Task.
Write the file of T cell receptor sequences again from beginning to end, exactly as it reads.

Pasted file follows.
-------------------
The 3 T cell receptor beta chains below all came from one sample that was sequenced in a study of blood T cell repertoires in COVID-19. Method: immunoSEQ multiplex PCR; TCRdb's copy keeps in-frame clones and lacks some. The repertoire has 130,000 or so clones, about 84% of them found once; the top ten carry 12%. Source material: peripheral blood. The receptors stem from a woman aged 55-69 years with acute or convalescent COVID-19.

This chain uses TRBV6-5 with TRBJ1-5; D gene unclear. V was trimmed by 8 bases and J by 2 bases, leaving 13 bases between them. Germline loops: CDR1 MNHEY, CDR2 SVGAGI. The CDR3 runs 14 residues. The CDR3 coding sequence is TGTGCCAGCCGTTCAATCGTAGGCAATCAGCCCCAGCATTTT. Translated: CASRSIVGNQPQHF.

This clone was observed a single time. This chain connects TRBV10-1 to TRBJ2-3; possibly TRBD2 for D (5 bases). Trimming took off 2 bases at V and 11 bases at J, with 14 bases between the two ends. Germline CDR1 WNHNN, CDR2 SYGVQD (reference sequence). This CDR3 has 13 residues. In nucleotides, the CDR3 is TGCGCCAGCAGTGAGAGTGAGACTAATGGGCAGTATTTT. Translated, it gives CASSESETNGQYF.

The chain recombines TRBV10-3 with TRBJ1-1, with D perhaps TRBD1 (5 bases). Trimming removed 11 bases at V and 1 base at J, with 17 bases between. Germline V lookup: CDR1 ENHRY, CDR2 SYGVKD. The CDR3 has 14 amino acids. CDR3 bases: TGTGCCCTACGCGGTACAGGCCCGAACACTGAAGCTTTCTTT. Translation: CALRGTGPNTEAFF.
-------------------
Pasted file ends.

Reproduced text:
The 3 T cell receptor beta chains below all came from one sample that was sequenced in a study of blood T cell repertoires in COVID-19. Method: immunoSEQ multiplex PCR; TCRdb's copy keeps in-frame clones and lacks some. The repertoire has 130,000 or so clones, about 84% of them found once; the top ten carry 12%. Source material: peripheral blood. The receptors stem from a woman aged 55-69 years with acute or convalescent COVID-19.

This chain uses TRBV6-5 with TRBJ1-5; D gene unclear. V was trimmed by 8 bases and J by 2 bases, leaving 13 bases between them. Germline loops: CDR1 MNHEY, CDR2 SVGAGI. The CDR3 runs 14 residues. The CDR3 coding sequence is TGTGCCAGCCGTTCAATCGTAGGCAATCAGCCCCAGCATTTT. Translated: CASRSIVGNQPQHF.

This clone was observed a single time. This chain connects TRBV10-1 to TRBJ2-3; possibly TRBD2 for D (5 bases). Trimming took off 2 bases at V and 11 bases at J, with 14 bases between the two ends. Germline CDR1 WNHNN, CDR2 SYGVQD (reference sequence). This CDR3 has 13 residues. In nucleotides, the CDR3 is TGCGCCAGCAGTGAGAGTGAGACTAATGGGCAGTATTTT. Translated, it gives CASSESETNGQYF.

The chain recombines TRBV10-3 with TRBJ1-1, with D perhaps TRBD1 (5 bases). Trimming removed 11 bases at V and 1 base at J, with 17 bases between. Germline V lookup: CDR1 ENHRY, CDR2 SYGVKD. The CDR3 has 14 amino acids. CDR3 bases: TGTGCCCTACGCGGTACAGGCCCGAACACTGAAGCTTTCTTT. Translation: CALRGTGPNTEAFF.